The class was quite straightforward, it’s part of a series of classes dealing with the details of our Year 4 projects. I think I know now what I’ll be doing for mine: watch this space for details!

This morning I did get a good solid two hours of practising in before a rehearsal. I’d thought today would be very busy, with rehearsals morning and afternoon and then the Brahms trio rehearsal at 6pm, but it turns out I wasn’t needed for the afternoon rehearsal. This gives me a chance to catch up on some paperwork. I never seem to run out of paperwork. If I could afford a competent personal assistant I’d jump at the chance to have one, as paperwork isn’t really something that I’m terribly fond of.

Teaching on Sunday and on Monday went well, I was in a great mood and I think my rest on Friday really helped. I’ve acquired an extra two hours of teaching per week, which is good news for financial reasons. The new students seem enthusiastic and capable, so there’s nothing left for it now but to teach them and see what happens.

Practising was unpleasant this morning. I’ve had three days in a row of not playing, and things never sound or feel quite right after that. It went reasonably well, though, so I think I’ll be on track again by tomorrow.

The reason for my non-practising yesterday is that I was attending a seminar presented by Open Rights Group, Creative Business in the Digital Era. The curriculum and various other useful information is all available under Creative Commons licence from the CBDE wiki, and participation is encouraged, so please do add your tuppence worth.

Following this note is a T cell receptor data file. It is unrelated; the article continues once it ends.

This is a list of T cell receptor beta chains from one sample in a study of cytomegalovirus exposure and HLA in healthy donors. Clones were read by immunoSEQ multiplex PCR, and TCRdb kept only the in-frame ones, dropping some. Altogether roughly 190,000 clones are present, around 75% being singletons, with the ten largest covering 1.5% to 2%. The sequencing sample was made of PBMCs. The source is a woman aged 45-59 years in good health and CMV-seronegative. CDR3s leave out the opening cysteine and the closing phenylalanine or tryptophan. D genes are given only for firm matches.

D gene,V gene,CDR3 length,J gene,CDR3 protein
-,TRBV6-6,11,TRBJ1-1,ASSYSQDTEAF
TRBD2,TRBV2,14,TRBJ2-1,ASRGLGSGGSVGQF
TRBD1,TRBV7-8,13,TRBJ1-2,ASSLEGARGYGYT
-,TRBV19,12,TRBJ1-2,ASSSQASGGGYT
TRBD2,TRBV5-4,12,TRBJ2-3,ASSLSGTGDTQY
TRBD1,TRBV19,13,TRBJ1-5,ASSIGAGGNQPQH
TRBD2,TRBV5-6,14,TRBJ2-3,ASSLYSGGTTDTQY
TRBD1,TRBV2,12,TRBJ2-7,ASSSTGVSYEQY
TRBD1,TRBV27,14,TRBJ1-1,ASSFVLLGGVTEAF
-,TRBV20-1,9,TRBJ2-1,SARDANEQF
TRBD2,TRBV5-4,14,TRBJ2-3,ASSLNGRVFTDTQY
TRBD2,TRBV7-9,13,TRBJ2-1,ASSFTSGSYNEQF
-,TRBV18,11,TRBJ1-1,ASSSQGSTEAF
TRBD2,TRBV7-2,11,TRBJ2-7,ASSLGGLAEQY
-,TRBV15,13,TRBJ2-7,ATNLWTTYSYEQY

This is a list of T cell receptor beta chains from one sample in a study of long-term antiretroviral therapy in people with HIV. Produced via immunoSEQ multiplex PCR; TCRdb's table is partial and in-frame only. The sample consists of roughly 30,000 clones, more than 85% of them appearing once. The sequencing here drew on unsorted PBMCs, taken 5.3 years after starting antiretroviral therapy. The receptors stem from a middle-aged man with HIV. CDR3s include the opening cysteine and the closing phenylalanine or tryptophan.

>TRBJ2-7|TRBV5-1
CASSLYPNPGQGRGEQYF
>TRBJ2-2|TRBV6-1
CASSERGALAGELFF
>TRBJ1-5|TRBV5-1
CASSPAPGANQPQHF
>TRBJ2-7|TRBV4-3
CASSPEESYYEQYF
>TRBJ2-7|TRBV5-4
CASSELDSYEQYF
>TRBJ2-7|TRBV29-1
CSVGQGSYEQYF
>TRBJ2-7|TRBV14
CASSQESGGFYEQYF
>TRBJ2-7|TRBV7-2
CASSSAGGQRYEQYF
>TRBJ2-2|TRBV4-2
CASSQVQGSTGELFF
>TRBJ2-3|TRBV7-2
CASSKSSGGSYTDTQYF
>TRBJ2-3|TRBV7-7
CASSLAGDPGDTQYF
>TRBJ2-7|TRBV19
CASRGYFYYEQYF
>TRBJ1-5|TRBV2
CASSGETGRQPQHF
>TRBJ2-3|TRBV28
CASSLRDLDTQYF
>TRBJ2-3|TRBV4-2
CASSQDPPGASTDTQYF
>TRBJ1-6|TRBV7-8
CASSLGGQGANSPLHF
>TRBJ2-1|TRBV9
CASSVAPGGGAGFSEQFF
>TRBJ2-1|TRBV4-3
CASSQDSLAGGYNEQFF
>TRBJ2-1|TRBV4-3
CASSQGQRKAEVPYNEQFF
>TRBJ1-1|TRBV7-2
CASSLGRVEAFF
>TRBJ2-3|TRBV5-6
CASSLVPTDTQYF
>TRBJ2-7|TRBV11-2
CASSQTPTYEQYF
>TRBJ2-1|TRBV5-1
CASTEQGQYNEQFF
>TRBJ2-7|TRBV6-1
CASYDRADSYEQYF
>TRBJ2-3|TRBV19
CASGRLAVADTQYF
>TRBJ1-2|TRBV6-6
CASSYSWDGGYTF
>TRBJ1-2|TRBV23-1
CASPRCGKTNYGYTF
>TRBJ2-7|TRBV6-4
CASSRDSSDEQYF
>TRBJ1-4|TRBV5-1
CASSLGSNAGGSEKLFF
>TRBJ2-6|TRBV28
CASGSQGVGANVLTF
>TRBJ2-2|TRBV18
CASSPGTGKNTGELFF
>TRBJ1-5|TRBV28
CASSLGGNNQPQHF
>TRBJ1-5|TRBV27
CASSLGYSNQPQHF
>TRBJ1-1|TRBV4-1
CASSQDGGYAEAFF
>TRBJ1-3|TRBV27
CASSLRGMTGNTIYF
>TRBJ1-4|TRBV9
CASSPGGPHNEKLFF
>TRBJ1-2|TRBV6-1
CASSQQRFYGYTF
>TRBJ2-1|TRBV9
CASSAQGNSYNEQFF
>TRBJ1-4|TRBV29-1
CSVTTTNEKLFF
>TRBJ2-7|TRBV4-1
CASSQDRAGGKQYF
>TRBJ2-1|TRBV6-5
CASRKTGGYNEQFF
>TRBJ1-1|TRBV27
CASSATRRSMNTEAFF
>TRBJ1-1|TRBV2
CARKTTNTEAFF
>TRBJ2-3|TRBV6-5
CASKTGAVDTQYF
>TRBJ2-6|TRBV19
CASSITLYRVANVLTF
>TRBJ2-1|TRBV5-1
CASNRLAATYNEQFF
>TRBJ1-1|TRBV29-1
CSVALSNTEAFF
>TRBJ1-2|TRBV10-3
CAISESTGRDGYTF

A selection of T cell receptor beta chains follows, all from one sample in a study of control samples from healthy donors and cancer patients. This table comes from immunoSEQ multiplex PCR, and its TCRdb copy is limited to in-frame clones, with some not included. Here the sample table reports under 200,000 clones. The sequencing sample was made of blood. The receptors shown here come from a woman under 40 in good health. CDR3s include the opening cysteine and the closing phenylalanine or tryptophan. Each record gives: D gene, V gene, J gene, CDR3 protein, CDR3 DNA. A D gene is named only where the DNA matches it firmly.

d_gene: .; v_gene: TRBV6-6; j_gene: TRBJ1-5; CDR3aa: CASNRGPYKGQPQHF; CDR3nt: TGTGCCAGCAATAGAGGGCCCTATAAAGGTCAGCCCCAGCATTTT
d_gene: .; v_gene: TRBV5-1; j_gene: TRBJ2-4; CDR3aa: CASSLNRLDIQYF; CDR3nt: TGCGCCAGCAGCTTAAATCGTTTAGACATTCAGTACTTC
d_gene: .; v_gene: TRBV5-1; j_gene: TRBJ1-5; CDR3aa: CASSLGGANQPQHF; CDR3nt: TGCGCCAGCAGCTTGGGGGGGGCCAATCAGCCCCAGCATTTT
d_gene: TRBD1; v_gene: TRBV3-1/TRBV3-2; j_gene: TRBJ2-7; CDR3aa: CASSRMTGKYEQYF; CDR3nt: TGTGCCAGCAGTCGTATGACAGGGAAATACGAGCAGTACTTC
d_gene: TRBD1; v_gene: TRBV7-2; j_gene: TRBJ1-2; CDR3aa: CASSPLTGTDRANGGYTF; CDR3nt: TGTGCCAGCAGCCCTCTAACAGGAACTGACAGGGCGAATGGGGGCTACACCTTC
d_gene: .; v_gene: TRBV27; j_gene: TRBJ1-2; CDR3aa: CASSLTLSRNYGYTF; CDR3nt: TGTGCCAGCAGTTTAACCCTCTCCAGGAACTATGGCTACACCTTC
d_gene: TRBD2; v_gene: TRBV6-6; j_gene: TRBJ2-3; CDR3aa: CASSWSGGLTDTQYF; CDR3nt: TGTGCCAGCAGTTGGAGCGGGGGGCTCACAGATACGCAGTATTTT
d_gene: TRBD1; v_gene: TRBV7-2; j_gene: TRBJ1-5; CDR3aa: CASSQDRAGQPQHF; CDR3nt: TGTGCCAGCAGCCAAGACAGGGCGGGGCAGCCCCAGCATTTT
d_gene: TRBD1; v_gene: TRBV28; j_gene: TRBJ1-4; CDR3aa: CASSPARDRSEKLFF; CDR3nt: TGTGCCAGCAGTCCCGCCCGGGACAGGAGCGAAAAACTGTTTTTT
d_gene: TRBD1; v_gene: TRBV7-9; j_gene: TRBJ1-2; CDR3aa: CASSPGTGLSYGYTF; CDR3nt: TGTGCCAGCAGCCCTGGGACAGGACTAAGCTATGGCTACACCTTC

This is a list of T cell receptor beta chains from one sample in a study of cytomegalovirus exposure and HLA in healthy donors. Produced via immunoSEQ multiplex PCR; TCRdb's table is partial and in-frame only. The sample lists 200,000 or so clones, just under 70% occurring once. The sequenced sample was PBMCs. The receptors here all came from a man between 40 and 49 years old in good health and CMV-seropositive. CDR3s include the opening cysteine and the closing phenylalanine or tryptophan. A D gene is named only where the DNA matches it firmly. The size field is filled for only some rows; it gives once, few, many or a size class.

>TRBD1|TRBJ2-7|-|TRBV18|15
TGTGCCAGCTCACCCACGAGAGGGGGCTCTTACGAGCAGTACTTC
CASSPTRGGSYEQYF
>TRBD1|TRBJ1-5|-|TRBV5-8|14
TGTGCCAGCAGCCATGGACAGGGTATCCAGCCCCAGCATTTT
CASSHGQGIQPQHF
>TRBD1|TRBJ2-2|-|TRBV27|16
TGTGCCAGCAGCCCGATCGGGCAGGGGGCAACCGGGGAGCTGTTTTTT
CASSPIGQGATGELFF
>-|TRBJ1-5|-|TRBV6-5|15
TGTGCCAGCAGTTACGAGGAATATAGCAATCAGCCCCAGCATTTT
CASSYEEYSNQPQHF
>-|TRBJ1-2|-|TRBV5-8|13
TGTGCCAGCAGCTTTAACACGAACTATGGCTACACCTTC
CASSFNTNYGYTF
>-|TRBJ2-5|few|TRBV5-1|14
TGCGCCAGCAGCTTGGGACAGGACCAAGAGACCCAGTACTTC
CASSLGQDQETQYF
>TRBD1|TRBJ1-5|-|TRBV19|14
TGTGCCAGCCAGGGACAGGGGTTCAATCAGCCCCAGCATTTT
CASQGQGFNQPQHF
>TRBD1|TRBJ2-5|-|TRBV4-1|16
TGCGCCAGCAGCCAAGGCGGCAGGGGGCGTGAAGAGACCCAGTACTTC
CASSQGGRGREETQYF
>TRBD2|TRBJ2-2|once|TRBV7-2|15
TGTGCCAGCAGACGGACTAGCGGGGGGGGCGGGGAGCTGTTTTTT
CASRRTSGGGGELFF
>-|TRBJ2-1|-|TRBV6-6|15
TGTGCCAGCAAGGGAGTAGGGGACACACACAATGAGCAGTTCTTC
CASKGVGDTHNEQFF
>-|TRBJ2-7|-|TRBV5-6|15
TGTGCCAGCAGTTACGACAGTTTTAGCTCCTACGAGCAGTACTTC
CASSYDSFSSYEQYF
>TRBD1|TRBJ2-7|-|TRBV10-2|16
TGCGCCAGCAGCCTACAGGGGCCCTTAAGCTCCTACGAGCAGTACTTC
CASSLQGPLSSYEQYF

Last night I wrote up some of my impressions of the seminar in a fairly loose and unstructured manner, but I won’t be posting that today as I’ve left the laptop at home.

Classes are officially over until 14th April! Most of this week my focus is on getting my last Arranging assignment finished, and some chamber music rehearsals. I’m also looking at moving house again, sadly. Various things have not been going well, and I need to either move now while I don’t have classes or wait until after exams.

The past few weeks have been a well-deserved rest from just about everything. I’ve been visiting family in Canada, and I’ve made the most of the opportunity to really have a good rest. It’s been wonderful in many ways. I did some playing in church on Christmas Eve but haven’t really picked up my horn since, which is maybe not so good.

The few weeks before that were extremely busy and stressful, with moving house and lots of rehearsals happening at the same time. I do still need to deal with some of the aftermath of that when I return home. Among other things, I got a new horn stick support, which is working better for me than the old one was.

I’ve made good progress on my Arrangement assignment, I think I’m about a third of the way done now. Two or three more good, solid afternoons of work before classes start should see it in pretty good shape.

Once I’m back in London I’m going to challenge myself to update this blog every day until the first of March. The idea is that as it’s a music blog I’m not going to want to update it if I haven’t practised or made some progress on musical projects, so by forcing myself to update every day I’ll also encourage myself to stay focused on the things I need to do to improve my musicianship and succeed in my studies.

I think the most difficult day to deal with will be Sundays; I usually teach piano all day on Sunday and don’t practise horn at all. I think I probably need to do more mouthpiece work on Sundays and make sure I take some written work with me to look over on the train. Another option would be to spend some time on Sundays getting my website up and running.